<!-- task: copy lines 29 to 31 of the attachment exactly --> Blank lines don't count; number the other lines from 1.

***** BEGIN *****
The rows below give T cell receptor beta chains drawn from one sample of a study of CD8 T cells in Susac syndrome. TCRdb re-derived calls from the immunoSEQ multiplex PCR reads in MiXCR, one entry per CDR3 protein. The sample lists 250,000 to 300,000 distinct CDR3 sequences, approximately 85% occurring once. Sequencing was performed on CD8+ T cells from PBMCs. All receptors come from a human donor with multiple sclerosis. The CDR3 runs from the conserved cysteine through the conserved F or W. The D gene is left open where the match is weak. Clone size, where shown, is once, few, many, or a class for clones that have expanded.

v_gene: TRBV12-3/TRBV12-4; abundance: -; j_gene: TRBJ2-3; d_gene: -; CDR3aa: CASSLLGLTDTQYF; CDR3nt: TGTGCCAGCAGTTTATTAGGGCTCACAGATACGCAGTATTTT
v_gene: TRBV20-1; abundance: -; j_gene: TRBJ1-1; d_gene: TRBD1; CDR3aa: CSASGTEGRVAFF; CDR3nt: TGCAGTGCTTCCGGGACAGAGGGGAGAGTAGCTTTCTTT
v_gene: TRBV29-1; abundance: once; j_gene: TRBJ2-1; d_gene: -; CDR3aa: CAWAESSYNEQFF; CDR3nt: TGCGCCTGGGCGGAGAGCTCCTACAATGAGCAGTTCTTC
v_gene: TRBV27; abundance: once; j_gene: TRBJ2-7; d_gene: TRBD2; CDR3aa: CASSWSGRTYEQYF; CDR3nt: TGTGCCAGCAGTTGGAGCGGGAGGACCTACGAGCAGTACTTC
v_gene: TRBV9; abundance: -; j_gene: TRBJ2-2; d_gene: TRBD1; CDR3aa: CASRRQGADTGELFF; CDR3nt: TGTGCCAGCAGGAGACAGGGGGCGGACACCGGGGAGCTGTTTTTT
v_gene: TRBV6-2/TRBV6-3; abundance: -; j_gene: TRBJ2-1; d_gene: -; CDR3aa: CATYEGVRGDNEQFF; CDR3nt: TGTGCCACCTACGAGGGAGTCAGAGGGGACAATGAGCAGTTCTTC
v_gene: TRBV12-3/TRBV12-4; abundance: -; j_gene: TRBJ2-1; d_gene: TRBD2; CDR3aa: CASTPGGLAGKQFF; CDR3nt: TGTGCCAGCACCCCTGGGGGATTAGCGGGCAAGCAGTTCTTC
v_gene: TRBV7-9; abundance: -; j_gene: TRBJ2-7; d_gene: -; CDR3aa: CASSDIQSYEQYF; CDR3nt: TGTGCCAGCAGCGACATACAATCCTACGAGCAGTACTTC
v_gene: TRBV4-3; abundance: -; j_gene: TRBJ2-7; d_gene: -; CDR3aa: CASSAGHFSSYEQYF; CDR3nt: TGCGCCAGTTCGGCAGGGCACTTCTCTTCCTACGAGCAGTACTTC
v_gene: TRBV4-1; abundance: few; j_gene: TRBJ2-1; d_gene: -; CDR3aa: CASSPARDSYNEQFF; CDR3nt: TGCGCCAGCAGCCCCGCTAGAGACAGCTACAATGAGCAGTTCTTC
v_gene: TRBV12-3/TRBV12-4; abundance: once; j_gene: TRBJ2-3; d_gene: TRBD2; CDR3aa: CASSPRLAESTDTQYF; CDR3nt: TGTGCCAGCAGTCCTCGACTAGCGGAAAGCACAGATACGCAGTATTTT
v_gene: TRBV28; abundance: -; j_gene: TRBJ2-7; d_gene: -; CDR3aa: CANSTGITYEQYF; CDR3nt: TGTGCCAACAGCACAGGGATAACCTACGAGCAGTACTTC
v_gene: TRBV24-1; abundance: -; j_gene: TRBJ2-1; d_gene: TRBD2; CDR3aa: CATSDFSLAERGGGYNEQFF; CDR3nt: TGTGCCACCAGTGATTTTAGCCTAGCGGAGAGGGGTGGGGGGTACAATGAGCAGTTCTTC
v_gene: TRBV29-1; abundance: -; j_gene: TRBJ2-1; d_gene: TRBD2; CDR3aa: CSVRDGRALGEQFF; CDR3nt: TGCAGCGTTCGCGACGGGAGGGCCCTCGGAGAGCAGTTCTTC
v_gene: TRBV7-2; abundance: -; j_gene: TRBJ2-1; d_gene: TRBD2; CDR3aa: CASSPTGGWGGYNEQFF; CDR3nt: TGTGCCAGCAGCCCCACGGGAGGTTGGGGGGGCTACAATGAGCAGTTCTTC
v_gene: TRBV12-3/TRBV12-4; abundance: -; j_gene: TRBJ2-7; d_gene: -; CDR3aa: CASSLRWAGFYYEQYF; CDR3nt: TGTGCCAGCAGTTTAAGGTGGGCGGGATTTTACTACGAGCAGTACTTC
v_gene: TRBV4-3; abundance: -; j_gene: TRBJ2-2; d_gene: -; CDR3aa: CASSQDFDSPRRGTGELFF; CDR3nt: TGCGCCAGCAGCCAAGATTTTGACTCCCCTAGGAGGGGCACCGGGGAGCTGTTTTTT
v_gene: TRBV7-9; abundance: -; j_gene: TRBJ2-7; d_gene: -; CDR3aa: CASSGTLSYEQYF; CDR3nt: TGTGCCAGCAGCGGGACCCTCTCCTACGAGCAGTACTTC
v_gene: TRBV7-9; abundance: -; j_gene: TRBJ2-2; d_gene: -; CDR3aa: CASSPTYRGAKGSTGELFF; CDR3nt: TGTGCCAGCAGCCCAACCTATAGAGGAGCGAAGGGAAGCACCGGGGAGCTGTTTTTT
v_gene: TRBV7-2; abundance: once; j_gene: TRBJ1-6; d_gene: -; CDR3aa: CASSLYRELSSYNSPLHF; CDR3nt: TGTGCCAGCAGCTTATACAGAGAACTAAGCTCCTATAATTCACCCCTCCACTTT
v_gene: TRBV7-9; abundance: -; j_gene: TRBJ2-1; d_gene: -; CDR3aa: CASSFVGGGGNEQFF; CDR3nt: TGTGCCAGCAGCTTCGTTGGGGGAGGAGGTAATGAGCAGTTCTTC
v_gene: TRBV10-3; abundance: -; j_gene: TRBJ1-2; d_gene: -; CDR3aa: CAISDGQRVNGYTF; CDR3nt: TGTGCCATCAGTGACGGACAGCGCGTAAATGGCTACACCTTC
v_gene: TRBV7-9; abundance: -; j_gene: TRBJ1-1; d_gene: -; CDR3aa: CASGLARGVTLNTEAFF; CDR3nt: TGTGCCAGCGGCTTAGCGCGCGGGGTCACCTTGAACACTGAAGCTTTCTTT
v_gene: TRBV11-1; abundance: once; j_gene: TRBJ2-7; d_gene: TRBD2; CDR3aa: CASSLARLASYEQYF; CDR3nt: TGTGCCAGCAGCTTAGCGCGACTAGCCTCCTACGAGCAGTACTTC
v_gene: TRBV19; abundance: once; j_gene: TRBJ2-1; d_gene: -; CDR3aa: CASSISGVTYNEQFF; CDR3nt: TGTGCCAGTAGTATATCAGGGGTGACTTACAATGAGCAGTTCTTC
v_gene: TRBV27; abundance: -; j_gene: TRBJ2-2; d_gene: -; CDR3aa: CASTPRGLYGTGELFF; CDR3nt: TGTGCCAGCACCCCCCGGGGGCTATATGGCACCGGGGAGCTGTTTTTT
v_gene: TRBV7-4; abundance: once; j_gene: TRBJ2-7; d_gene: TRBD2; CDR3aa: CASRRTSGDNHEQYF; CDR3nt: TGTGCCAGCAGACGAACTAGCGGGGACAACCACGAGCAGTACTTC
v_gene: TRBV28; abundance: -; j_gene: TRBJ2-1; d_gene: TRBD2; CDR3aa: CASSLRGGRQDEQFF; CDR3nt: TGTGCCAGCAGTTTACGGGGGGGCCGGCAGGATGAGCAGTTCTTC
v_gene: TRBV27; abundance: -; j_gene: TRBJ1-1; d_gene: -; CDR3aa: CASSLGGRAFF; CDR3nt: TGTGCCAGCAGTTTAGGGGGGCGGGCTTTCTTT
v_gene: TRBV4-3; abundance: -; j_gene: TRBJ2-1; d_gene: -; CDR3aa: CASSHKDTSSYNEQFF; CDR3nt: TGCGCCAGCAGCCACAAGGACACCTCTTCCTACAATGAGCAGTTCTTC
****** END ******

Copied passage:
v_gene: TRBV28; abundance: -; j_gene: TRBJ2-1; d_gene: TRBD2; CDR3aa: CASSLRGGRQDEQFF; CDR3nt: TGTGCCAGCAGTTTACGGGGGGGCCGGCAGGATGAGCAGTTCTTC
v_gene: TRBV27; abundance: -; j_gene: TRBJ1-1; d_gene: -; CDR3aa: CASSLGGRAFF; CDR3nt: TGTGCCAGCAGTTTAGGGGGGCGGGCTTTCTTT
v_gene: TRBV4-3; abundance: -; j_gene: TRBJ2-1; d_gene: -; CDR3aa: CASSHKDTSSYNEQFF; CDR3nt: TGCGCCAGCAGCCACAAGGACACCTCTTCCTACAATGAGCAGTTCTTC